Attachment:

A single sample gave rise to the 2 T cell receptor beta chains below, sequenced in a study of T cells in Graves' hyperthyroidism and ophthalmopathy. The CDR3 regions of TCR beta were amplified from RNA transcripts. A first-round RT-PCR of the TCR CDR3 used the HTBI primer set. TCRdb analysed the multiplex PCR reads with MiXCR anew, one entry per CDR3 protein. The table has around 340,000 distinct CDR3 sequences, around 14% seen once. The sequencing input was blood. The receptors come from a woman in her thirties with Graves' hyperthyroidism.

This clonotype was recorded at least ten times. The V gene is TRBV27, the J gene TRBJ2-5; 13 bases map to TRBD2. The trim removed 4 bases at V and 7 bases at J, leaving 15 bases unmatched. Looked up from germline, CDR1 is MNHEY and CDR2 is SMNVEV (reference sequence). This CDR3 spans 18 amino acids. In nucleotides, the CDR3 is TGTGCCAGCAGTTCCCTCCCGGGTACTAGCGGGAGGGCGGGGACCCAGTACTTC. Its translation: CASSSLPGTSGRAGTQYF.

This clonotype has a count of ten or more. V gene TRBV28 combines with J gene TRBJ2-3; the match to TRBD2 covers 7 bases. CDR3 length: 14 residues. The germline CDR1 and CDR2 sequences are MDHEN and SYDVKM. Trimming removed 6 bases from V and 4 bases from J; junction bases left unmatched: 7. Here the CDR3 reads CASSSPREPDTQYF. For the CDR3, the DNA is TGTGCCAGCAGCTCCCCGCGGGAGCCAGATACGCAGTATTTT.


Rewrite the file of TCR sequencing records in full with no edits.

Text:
A single sample gave rise to the 2 T cell receptor beta chains below, sequenced in a study of T cells in Graves' hyperthyroidism and ophthalmopathy. The CDR3 regions of TCR beta were amplified from RNA transcripts. A first-round RT-PCR of the TCR CDR3 used the HTBI primer set. TCRdb analysed the multiplex PCR reads with MiXCR anew, one entry per CDR3 protein. The table has around 340,000 distinct CDR3 sequences, around 14% seen once. The sequencing input was blood. The receptors come from a woman in her thirties with Graves' hyperthyroidism.

This clonotype was recorded at least ten times. The V gene is TRBV27, the J gene TRBJ2-5; 13 bases map to TRBD2. The trim removed 4 bases at V and 7 bases at J, leaving 15 bases unmatched. Looked up from germline, CDR1 is MNHEY and CDR2 is SMNVEV (reference sequence). This CDR3 spans 18 amino acids. In nucleotides, the CDR3 is TGTGCCAGCAGTTCCCTCCCGGGTACTAGCGGGAGGGCGGGGACCCAGTACTTC. Its translation: CASSSLPGTSGRAGTQYF.

This clonotype has a count of ten or more. V gene TRBV28 combines with J gene TRBJ2-3; the match to TRBD2 covers 7 bases. CDR3 length: 14 residues. The germline CDR1 and CDR2 sequences are MDHEN and SYDVKM. Trimming removed 6 bases from V and 4 bases from J; junction bases left unmatched: 7. Here the CDR3 reads CASSSPREPDTQYF. For the CDR3, the DNA is TGTGCCAGCAGCTCCCCGCGGGAGCCAGATACGCAGTATTTT.